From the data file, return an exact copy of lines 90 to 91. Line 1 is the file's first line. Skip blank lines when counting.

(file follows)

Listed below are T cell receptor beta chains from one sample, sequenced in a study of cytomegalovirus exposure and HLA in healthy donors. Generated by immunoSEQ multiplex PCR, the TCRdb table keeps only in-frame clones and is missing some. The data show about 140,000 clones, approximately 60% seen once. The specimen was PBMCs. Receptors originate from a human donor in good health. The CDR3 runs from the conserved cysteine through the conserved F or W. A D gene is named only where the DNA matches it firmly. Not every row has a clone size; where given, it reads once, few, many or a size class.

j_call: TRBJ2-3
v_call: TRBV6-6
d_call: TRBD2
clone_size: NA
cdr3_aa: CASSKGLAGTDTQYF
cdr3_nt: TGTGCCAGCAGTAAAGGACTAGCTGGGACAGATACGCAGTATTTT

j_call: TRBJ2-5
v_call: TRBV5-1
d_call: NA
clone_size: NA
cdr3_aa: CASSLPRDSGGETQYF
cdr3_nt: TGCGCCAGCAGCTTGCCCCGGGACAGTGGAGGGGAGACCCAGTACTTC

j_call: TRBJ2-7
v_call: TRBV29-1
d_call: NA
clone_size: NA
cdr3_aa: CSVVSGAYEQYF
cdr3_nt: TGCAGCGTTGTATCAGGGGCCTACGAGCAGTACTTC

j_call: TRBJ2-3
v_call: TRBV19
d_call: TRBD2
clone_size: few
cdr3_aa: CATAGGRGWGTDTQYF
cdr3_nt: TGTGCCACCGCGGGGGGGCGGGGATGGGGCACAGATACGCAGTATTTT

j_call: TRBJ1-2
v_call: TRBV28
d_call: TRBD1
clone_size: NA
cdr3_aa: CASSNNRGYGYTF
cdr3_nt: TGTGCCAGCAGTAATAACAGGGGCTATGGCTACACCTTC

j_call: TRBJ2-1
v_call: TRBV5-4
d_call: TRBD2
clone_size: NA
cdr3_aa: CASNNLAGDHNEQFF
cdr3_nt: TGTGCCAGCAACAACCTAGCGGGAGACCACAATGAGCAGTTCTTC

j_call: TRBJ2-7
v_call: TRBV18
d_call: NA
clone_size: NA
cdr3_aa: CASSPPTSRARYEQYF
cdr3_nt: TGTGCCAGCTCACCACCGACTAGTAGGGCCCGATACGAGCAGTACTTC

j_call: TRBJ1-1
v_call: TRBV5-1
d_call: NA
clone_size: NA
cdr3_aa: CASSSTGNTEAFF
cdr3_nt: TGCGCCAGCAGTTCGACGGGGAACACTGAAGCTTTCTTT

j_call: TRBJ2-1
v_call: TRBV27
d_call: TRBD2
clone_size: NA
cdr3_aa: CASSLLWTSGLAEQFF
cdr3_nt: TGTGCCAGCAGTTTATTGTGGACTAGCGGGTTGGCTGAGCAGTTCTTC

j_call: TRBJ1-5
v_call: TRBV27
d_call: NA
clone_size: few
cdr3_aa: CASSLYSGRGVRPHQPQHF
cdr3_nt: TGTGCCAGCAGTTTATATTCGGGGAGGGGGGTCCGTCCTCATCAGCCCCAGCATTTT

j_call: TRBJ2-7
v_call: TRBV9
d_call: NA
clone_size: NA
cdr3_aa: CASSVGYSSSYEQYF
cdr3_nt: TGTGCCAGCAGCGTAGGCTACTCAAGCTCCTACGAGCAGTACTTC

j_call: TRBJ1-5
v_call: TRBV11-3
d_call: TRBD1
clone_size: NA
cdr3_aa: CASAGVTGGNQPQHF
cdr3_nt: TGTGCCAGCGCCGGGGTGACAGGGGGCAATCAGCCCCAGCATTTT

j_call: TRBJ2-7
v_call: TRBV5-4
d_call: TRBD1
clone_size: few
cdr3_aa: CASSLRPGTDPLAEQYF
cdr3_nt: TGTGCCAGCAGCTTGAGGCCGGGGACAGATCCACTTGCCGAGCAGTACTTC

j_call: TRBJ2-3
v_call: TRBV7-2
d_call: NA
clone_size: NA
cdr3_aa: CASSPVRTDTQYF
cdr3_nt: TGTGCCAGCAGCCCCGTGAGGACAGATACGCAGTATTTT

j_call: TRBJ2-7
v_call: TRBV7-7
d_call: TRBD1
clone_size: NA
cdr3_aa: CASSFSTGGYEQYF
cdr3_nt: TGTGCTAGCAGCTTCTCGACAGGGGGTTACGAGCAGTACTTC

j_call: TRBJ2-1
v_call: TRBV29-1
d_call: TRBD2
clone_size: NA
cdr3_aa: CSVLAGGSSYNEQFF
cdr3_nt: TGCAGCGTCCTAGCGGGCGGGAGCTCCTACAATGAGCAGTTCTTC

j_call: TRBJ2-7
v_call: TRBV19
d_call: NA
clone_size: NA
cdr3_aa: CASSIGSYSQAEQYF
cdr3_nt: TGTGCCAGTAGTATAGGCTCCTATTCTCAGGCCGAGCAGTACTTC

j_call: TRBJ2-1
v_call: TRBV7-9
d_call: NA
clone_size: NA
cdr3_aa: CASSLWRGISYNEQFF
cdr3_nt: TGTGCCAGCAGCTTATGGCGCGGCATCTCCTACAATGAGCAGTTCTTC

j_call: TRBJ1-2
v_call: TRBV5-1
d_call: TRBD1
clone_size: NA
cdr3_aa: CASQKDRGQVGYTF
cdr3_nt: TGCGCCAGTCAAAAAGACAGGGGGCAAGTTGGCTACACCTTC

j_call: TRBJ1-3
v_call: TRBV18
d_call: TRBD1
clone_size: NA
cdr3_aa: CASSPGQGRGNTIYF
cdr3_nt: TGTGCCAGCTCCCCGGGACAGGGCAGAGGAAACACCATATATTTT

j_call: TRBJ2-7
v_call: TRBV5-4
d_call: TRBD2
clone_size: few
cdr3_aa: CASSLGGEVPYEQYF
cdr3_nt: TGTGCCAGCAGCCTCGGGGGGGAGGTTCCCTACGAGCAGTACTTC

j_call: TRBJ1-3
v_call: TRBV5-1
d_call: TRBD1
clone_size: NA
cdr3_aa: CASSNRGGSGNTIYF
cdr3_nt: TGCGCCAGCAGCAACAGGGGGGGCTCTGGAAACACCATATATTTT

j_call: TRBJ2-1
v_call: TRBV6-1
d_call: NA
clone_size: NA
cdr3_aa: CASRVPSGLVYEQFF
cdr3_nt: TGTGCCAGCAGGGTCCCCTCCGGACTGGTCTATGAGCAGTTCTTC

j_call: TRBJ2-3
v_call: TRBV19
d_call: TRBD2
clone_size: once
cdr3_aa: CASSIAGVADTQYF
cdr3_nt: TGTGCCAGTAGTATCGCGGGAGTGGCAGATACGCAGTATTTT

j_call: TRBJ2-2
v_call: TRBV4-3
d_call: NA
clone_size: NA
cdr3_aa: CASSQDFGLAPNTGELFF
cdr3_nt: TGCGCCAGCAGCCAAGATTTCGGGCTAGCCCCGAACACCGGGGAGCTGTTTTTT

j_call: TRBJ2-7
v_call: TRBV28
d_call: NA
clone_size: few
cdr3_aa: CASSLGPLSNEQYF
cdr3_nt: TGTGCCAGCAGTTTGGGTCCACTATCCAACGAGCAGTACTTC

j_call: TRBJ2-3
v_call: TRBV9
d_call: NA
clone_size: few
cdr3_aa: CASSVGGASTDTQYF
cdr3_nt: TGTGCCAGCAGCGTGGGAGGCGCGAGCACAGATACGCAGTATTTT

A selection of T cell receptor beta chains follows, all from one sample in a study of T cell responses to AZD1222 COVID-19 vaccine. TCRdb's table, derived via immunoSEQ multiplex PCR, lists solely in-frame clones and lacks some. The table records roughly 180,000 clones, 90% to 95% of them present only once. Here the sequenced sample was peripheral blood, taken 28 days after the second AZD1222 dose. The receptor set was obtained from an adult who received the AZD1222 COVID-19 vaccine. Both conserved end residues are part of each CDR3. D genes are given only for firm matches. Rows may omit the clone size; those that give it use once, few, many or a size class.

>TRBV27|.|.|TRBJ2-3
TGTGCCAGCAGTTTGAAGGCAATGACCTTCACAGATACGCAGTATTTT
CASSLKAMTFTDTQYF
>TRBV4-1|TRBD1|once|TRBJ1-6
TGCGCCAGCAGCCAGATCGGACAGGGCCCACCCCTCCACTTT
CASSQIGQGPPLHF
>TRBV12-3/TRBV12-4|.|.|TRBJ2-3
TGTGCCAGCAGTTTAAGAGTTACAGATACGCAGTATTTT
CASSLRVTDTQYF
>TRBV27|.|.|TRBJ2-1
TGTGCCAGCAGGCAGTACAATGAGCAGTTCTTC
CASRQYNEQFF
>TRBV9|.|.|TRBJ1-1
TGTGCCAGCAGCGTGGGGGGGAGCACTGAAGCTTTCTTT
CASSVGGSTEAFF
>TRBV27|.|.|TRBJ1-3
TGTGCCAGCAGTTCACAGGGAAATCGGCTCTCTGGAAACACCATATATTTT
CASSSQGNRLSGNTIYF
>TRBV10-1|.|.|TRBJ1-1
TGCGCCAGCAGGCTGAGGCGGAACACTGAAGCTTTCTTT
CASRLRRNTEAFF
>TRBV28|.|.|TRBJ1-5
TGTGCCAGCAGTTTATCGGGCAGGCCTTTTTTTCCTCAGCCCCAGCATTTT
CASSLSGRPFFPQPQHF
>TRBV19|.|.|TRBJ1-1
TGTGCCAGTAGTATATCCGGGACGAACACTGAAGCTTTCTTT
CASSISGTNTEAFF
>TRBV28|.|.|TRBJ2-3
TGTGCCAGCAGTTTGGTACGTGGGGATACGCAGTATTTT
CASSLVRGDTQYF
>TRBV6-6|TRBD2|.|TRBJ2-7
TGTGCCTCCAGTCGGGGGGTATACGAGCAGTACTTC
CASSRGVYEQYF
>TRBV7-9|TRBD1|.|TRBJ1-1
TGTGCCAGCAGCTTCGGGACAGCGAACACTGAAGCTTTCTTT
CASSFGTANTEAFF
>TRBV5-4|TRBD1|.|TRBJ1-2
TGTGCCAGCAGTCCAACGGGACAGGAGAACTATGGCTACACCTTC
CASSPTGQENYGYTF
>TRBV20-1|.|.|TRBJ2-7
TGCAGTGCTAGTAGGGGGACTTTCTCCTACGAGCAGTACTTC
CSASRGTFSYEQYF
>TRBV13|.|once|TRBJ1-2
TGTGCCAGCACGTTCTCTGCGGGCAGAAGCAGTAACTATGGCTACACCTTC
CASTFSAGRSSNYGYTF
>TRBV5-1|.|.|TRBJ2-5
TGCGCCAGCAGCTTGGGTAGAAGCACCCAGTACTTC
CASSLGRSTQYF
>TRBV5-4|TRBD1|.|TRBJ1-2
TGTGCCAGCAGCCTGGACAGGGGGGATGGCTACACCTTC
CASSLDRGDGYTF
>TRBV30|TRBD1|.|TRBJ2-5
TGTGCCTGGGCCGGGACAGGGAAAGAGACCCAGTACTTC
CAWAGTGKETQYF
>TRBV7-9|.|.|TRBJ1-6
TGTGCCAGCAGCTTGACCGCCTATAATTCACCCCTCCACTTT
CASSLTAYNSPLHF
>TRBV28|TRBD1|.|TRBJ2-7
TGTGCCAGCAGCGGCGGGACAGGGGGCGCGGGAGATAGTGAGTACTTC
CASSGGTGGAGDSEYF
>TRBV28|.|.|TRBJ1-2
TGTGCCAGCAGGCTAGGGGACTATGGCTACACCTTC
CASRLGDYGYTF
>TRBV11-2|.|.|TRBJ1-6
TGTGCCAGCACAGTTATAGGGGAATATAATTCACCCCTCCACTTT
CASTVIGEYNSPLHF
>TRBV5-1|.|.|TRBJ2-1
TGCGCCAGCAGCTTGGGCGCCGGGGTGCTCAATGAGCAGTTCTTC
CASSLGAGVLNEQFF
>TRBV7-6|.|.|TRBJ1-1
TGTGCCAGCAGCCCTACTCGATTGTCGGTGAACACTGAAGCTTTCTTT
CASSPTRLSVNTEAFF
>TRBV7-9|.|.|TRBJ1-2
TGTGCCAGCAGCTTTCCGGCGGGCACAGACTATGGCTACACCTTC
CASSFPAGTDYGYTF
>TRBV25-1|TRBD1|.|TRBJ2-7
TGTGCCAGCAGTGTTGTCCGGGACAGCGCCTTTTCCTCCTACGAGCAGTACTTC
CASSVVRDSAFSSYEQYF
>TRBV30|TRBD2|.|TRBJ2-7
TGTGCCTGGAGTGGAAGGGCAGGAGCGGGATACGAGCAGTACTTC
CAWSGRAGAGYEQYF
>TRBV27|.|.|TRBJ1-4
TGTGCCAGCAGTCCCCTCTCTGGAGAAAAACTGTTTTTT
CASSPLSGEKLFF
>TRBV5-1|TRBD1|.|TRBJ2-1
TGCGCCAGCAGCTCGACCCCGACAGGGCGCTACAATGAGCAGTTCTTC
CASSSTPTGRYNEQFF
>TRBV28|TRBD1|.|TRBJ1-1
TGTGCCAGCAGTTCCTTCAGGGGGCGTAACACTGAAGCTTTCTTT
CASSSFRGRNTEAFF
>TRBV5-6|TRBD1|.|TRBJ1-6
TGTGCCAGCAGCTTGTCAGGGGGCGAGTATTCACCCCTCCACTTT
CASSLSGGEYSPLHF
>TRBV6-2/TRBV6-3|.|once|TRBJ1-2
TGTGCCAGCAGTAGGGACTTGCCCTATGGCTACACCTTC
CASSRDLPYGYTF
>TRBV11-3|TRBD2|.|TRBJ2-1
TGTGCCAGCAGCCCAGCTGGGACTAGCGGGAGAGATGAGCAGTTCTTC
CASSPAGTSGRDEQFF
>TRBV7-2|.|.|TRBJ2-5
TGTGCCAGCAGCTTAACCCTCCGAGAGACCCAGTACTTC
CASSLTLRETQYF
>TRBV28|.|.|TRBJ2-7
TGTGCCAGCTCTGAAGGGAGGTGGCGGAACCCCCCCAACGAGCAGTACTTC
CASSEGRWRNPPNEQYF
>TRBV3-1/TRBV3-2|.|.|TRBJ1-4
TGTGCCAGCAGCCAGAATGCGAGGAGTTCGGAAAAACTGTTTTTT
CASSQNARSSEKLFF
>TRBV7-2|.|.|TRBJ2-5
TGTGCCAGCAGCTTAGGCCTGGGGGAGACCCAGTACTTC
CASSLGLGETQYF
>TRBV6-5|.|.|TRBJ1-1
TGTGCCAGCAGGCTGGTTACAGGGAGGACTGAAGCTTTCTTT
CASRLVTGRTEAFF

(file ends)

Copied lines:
cdr3_aa: CASSFSTGGYEQYF
cdr3_nt: TGTGCTAGCAGCTTCTCGACAGGGGGTTACGAGCAGTACTTC